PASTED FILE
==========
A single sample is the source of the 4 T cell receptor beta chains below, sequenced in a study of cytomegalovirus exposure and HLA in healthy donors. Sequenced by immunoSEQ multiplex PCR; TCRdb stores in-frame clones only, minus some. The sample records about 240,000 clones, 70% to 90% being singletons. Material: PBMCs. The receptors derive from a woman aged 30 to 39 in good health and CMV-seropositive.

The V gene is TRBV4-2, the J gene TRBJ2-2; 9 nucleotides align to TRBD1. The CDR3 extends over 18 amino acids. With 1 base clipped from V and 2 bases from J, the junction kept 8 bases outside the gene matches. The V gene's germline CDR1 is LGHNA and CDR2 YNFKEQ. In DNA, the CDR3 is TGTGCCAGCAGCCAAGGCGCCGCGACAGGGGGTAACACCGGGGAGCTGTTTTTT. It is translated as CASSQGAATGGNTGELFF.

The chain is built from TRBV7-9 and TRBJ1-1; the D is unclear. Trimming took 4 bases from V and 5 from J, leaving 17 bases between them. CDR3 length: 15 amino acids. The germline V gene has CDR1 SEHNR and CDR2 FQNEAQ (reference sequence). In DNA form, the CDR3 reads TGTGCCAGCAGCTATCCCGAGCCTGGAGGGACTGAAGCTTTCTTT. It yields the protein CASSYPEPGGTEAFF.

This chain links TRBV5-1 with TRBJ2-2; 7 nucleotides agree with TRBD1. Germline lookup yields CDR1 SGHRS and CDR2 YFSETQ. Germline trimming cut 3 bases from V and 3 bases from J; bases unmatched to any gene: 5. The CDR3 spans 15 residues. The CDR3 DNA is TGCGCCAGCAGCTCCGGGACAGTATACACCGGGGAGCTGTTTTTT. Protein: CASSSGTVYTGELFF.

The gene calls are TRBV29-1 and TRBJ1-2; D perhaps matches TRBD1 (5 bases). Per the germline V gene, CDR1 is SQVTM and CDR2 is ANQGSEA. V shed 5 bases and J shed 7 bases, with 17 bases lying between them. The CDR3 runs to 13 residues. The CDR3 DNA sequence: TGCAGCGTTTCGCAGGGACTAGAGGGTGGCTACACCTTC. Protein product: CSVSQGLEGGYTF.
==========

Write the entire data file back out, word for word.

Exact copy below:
A single sample is the source of the 4 T cell receptor beta chains below, sequenced in a study of cytomegalovirus exposure and HLA in healthy donors. Sequenced by immunoSEQ multiplex PCR; TCRdb stores in-frame clones only, minus some. The sample records about 240,000 clones, 70% to 90% being singletons. Material: PBMCs. The receptors derive from a woman aged 30 to 39 in good health and CMV-seropositive.

The V gene is TRBV4-2, the J gene TRBJ2-2; 9 nucleotides align to TRBD1. The CDR3 extends over 18 amino acids. With 1 base clipped from V and 2 bases from J, the junction kept 8 bases outside the gene matches. The V gene's germline CDR1 is LGHNA and CDR2 YNFKEQ. In DNA, the CDR3 is TGTGCCAGCAGCCAAGGCGCCGCGACAGGGGGTAACACCGGGGAGCTGTTTTTT. It is translated as CASSQGAATGGNTGELFF.

The chain is built from TRBV7-9 and TRBJ1-1; the D is unclear. Trimming took 4 bases from V and 5 from J, leaving 17 bases between them. CDR3 length: 15 amino acids. The germline V gene has CDR1 SEHNR and CDR2 FQNEAQ (reference sequence). In DNA form, the CDR3 reads TGTGCCAGCAGCTATCCCGAGCCTGGAGGGACTGAAGCTTTCTTT. It yields the protein CASSYPEPGGTEAFF.

This chain links TRBV5-1 with TRBJ2-2; 7 nucleotides agree with TRBD1. Germline lookup yields CDR1 SGHRS and CDR2 YFSETQ. Germline trimming cut 3 bases from V and 3 bases from J; bases unmatched to any gene: 5. The CDR3 spans 15 residues. The CDR3 DNA is TGCGCCAGCAGCTCCGGGACAGTATACACCGGGGAGCTGTTTTTT. Protein: CASSSGTVYTGELFF.

The gene calls are TRBV29-1 and TRBJ1-2; D perhaps matches TRBD1 (5 bases). Per the germline V gene, CDR1 is SQVTM and CDR2 is ANQGSEA. V shed 5 bases and J shed 7 bases, with 17 bases lying between them. The CDR3 runs to 13 residues. The CDR3 DNA sequence: TGCAGCGTTTCGCAGGGACTAGAGGGTGGCTACACCTTC. Protein product: CSVSQGLEGGYTF.